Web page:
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Choosing the Best Healthy Snack for Athletes

The following is a post by Kelly Springer, a registered dietitian/nutritionist and the founder of Kelly’s Choice LLC.

Do you ever find yourself at the vending machine or grabbing a slice of pizza before practice? It is easy to reach for convenience foods when you are hungry, but these foods do not aid in performance.

In order to give 100 percent you need to supply your body with carbohydrates, protein, and fat from healthy food choices. Eating healthy when travelling can be challenging, but if you plan ahead you can find healthy snacks that fit into an athletes diet.

Pack Snacks

Buying convenience foods before working out may not only be hurting your performance, but your wallet as well. Think about it–the money spent on a single bag of chips could almost buy a box of granola bars for the week! Take the time on Sunday to pack snacks to throw in your gym bag for the week. Use snack bags to keep your portions under control.

A few snacks that pack well:

If you are forced to eat from the vending machine, avoid snacks with a lot of sugar because this will cause you to crash and burn as your blood sugar rises and falls. Look for crackers and peanut butter, Fig Newtons, baked chips, low-fat popcorn, or a granola bar.

Another option is to split an indulging snack, such as a Pop-Tart, with a friend so you eat half the calories and sugar.

Plan ahead

Research the menu options for eateries the team typically eats at when travelling. Most establishments offer healthy options due to the growing demand from health-conscious consumers. You may even be able to talk to your coach about selecting an establishment that offers more high performance foods, such as a sandwich shop, buffet, or Mexican restaurant.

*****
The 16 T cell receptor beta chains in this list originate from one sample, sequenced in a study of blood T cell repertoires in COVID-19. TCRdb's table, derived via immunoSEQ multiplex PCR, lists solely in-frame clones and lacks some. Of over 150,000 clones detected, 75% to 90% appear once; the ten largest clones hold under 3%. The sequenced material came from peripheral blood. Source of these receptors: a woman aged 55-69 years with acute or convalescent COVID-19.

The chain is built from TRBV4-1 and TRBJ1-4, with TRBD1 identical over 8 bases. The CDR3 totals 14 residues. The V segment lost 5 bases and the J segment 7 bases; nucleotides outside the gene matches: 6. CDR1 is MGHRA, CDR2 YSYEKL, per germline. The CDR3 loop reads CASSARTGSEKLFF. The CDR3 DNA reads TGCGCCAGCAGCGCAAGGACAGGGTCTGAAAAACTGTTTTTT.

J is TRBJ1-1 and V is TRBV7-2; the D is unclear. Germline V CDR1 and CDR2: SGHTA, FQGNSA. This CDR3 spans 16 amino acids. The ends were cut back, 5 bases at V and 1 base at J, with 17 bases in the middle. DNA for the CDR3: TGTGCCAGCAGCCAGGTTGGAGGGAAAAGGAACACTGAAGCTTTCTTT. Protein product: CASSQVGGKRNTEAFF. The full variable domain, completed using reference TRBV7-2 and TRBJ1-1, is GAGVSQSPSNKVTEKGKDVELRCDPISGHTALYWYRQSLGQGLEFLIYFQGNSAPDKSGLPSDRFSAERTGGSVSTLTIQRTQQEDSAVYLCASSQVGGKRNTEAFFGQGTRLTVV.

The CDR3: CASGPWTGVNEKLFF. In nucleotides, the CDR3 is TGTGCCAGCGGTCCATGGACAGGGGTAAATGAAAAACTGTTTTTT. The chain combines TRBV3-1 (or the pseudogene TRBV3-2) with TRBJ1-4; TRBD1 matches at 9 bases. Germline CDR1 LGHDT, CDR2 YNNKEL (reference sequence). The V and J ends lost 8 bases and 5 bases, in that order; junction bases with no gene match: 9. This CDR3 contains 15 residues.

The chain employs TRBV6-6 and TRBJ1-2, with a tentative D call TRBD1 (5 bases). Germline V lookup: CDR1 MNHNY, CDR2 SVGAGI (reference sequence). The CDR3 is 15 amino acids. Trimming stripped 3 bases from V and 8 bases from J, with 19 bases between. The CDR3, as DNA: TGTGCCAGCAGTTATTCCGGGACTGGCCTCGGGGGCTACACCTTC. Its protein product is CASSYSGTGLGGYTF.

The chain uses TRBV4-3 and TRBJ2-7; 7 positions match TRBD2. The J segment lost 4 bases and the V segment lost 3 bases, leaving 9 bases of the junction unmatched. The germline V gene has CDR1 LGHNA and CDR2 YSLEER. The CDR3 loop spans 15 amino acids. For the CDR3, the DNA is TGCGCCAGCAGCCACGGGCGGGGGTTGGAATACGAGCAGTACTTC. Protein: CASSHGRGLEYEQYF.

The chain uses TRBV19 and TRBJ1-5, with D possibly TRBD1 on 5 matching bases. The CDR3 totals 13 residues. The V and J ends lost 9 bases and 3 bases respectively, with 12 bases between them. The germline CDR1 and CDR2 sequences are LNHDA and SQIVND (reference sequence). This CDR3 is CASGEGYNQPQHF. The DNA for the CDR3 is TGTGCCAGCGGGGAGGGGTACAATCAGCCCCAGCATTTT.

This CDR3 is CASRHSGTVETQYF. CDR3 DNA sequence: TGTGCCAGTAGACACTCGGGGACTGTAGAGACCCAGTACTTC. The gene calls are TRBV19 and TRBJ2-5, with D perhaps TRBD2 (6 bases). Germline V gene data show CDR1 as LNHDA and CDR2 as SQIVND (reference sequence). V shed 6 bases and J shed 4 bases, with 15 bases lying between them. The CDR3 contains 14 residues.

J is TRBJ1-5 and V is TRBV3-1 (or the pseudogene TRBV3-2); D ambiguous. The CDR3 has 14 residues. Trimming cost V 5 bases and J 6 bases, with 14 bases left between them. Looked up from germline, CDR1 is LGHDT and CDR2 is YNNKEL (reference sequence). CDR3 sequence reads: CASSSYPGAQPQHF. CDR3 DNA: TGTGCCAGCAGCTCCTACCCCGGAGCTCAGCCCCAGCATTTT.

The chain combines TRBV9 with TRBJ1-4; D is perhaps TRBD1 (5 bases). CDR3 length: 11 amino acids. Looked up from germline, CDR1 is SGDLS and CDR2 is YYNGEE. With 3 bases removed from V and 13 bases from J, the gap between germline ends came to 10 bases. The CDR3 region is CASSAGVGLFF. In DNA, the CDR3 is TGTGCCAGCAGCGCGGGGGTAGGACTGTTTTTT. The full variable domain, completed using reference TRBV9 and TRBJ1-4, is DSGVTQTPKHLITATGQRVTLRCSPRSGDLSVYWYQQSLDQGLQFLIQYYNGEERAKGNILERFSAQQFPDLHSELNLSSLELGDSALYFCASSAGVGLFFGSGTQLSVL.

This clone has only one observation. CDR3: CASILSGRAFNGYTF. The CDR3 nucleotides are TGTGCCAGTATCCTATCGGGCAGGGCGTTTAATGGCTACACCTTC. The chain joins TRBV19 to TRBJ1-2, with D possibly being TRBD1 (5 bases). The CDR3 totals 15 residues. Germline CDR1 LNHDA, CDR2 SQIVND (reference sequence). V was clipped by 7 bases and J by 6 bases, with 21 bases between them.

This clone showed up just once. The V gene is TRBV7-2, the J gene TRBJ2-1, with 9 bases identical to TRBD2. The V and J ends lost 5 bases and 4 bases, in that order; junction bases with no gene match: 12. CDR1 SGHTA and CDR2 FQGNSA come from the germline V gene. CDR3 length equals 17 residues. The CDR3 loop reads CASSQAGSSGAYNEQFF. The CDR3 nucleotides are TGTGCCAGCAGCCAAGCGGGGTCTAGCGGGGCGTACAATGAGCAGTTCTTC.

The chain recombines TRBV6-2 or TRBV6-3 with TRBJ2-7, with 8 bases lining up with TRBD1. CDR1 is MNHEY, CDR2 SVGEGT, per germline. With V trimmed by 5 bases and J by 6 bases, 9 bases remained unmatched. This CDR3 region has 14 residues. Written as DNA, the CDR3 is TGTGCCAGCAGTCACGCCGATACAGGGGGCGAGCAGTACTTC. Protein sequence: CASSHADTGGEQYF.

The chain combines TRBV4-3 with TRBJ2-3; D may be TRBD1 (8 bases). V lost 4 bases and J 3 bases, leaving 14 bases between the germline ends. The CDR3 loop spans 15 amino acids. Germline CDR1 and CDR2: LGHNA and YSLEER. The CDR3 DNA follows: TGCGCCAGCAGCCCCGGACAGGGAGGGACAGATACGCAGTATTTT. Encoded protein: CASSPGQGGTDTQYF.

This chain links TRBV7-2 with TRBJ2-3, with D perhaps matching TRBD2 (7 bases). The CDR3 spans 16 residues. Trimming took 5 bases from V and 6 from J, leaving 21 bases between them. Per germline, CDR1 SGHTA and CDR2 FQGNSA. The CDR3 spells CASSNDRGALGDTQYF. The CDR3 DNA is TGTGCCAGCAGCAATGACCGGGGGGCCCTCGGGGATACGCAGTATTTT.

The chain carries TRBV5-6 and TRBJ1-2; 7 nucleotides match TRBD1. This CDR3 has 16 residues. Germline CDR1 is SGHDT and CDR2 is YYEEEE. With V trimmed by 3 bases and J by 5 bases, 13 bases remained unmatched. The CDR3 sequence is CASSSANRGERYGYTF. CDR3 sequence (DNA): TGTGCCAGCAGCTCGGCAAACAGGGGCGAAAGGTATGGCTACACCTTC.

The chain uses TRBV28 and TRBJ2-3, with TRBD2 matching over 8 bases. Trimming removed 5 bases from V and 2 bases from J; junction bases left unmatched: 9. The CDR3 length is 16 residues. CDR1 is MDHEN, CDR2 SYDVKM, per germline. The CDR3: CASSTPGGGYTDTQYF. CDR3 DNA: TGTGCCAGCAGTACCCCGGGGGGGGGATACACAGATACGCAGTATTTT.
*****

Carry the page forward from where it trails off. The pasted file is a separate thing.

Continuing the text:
Don’t be afraid to ask for substitutions and specify exactly what you want- grilled chicken, whole wheat bread, or light dressing.

Look for these options:


Each athlete has to listen to their body when it comes to the timing of meals and snacks. Some athletes are too nervous to eat before a game while others rely on the energy boost from their pre-game snack.

A general guide is to eat a meal at least 3-4 hours before physical activity and choose a snack between 200-300 calories within an hour before go time.

You may need to eat less or adjust the timing if you experience GI symptoms. If you find that you are low on energy halfway through a game, consider eating more calories beforehand or having a snack on the sideline. Mini-pretzels can replenish sodium lost in sweat and supply you with carbohydrates. Always do what works best for your body!

For more information, contact us today at and follow us on Twitter@KellysChoiceLLC; Facebook KChoiceLLC; Instagram @kellyspringer_rd; or on YouTube — subscribe at Kelly’s Choice.

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